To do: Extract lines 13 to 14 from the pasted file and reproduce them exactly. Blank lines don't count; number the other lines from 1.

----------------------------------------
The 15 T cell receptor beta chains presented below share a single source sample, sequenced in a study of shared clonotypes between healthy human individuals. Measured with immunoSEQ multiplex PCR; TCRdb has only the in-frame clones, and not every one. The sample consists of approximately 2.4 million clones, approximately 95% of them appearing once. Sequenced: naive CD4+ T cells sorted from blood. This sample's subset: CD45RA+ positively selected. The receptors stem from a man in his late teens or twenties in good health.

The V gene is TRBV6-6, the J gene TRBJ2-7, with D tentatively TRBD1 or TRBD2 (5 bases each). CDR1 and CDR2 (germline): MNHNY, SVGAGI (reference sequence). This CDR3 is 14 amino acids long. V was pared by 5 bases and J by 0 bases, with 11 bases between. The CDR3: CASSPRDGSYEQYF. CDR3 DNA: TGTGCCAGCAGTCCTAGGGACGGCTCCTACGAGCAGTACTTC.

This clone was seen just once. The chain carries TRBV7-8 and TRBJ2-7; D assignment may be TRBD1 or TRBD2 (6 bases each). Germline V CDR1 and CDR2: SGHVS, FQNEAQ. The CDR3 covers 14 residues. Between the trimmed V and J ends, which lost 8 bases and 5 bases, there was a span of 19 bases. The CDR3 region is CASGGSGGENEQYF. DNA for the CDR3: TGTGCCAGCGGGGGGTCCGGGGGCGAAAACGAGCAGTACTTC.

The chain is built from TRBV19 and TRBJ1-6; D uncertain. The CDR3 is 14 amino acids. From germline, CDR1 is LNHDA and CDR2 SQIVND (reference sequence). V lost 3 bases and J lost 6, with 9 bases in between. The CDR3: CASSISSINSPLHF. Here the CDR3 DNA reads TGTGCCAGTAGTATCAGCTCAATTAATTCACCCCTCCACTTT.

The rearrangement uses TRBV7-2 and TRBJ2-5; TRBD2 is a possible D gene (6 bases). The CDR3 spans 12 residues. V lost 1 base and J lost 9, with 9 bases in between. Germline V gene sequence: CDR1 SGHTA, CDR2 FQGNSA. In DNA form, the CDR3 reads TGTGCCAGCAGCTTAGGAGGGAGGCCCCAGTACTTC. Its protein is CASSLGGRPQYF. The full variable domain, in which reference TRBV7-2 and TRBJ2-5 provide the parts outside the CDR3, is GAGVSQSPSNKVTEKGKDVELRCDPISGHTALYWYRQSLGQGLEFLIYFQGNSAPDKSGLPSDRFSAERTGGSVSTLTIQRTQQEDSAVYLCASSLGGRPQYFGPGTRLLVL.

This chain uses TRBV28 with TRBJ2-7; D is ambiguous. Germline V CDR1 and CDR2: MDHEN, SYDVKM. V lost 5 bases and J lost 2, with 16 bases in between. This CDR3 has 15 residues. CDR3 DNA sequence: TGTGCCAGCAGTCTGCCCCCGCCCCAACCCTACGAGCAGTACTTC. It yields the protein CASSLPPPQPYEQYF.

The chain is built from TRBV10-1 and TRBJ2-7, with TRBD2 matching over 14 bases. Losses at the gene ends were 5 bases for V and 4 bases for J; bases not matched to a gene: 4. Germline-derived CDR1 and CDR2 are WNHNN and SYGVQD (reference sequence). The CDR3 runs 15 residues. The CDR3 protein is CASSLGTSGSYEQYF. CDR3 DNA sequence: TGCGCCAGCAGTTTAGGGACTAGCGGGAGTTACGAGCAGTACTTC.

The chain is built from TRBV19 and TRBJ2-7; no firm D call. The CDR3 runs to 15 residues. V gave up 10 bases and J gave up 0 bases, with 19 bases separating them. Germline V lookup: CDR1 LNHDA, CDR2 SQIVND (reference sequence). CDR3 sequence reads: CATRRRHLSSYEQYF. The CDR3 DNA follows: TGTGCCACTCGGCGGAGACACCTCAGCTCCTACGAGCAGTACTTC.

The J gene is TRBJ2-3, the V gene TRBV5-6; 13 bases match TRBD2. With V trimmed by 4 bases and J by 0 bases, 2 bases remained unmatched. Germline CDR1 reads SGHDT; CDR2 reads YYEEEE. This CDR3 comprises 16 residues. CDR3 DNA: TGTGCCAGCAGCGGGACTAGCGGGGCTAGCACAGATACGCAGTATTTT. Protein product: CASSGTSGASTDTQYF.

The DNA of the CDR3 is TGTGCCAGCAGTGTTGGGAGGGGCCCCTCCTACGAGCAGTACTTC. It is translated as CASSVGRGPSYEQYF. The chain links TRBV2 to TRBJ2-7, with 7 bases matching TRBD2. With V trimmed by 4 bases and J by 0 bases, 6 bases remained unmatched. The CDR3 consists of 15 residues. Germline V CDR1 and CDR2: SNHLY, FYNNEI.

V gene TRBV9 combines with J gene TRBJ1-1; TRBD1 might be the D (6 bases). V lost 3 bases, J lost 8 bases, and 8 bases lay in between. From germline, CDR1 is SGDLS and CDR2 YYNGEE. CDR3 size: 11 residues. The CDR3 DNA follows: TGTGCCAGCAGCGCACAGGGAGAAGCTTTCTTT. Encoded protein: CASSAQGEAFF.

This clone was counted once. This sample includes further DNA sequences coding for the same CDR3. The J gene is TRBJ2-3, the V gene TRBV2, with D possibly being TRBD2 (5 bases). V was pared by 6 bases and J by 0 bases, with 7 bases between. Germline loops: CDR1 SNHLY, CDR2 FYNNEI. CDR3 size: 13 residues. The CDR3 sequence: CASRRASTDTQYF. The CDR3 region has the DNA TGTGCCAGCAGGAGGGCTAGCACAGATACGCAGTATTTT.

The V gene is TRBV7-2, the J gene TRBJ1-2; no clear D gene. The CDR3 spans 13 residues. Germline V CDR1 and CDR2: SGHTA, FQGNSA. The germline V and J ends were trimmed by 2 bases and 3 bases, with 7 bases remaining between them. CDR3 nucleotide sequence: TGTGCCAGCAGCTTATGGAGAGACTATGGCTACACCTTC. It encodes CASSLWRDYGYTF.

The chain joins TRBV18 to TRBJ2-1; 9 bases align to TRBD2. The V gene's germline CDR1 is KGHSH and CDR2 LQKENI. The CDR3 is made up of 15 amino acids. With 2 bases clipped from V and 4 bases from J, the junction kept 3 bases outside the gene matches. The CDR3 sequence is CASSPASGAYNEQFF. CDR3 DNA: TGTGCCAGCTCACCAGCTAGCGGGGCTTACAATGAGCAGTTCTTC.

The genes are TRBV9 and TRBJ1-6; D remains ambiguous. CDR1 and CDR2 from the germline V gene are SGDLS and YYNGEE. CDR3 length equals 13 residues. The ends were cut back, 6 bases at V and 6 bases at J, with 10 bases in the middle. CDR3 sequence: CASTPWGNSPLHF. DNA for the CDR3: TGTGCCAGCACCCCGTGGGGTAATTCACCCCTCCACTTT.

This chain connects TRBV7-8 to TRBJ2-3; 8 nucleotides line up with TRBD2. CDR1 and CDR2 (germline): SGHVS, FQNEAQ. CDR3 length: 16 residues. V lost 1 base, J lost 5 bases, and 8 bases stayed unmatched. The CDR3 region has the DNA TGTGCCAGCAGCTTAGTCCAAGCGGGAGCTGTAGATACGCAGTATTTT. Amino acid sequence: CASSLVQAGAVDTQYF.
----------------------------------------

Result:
The V gene is TRBV7-2, the J gene TRBJ1-2; no clear D gene. The CDR3 spans 13 residues. Germline V CDR1 and CDR2: SGHTA, FQGNSA. The germline V and J ends were trimmed by 2 bases and 3 bases, with 7 bases remaining between them. CDR3 nucleotide sequence: TGTGCCAGCAGCTTATGGAGAGACTATGGCTACACCTTC. It encodes CASSLWRDYGYTF.

The chain joins TRBV18 to TRBJ2-1; 9 bases align to TRBD2. The V gene's germline CDR1 is KGHSH and CDR2 LQKENI. The CDR3 is made up of 15 amino acids. With 2 bases clipped from V and 4 bases from J, the junction kept 3 bases outside the gene matches. The CDR3 sequence is CASSPASGAYNEQFF. CDR3 DNA: TGTGCCAGCTCACCAGCTAGCGGGGCTTACAATGAGCAGTTCTTC.